The military remains in Saint-Pol-sur-Mer
Tableau de Jean-Baptiste Martin immortalisant la cérémonie inaugurale de l’écluse, le 6 février 1715. Cette œuvre préfigurait la future commune de Saint-Pol-sur-Mer (1871). Source : site communaute-urbaine-dunkerque.fr
Les vestiges militaires de Saint-Pol-sur-Mer.
Saint-Pol-sur-Mer is a former commune with a population of 24,000 and is the site of a number of military remains. These include: The remains of the Jean Bart lock, which can be seen in the Jacobsen park. The lock was built in 1715 at the mouth of the Mardyck canal (now a freeway) to compensate for the destruction imposed by the Peace of Utrecht. It was considered the finest in Europe at the time. In 1717, following the Treaty of the Hague, the decision was made to demolish the lock and Russian Tsar Peter the Great physically came to the site to ensure the plan was followed through. In honour of the First World War (1914-1918), a plaque was erected in memory of aviator Georges Guynemer who spent his last night at 192 rue de la République before his fatal flight in September 1917 over Poelkapelle, while his squadron had been stationed on the ground in St Pol since July of that year.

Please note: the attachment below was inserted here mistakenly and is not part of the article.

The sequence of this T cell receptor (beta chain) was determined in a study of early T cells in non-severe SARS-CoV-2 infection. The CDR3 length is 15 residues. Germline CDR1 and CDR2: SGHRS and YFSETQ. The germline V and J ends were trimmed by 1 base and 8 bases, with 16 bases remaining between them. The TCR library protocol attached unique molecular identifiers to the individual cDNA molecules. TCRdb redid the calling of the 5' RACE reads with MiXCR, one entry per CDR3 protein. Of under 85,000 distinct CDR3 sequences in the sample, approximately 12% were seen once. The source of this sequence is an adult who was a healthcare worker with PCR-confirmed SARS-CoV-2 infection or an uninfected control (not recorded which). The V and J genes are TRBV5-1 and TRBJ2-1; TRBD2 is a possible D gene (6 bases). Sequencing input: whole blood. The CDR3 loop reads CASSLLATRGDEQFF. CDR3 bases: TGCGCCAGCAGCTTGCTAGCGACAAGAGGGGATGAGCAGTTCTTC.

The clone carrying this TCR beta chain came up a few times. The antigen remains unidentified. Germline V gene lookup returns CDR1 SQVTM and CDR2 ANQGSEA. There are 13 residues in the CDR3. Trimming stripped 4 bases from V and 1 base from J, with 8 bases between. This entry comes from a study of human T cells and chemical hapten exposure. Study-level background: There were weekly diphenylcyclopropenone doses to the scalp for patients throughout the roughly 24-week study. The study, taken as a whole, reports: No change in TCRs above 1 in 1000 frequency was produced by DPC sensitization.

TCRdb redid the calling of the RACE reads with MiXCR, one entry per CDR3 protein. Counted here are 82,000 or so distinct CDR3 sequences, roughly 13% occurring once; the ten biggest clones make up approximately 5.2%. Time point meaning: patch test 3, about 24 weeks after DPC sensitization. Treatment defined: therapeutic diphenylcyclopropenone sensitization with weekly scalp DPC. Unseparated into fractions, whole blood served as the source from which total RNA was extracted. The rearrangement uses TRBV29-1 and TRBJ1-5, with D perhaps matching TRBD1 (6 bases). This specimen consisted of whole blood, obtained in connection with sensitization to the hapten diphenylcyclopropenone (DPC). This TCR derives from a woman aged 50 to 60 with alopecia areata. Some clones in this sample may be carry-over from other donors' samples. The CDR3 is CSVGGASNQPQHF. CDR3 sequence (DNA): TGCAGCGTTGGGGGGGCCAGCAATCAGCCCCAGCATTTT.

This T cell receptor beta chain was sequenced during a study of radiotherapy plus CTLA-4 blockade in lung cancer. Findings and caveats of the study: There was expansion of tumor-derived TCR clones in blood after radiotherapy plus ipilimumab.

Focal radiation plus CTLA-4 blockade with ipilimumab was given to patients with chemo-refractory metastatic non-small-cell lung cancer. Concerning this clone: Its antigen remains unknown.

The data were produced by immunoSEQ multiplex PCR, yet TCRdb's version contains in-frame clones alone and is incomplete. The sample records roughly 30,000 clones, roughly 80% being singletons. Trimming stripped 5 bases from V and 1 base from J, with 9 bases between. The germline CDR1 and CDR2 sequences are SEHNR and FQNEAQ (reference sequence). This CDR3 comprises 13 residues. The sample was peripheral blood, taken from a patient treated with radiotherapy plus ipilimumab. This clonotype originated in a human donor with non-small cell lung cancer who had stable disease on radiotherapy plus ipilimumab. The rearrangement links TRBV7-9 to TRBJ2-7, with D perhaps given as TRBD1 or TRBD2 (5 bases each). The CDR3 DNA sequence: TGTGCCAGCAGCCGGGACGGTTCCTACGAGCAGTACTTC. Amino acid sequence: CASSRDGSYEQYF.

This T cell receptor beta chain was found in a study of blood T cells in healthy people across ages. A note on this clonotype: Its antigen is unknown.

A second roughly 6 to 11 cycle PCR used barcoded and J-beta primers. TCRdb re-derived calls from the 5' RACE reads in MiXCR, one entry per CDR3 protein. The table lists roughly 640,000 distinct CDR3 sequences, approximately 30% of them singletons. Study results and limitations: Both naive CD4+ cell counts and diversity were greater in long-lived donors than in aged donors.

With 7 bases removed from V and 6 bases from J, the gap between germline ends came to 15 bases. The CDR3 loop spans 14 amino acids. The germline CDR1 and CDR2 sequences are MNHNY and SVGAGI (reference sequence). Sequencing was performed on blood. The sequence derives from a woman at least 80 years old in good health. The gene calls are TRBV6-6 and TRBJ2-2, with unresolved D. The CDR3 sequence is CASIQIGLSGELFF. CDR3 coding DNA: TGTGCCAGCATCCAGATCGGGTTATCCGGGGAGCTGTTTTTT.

A remnant from the Second World War, an armoured chamber with its anti-aircraft bunker at the site of the oil company Dépôts de Pétrole Côtiers on Avenue Maurice Berteaux.
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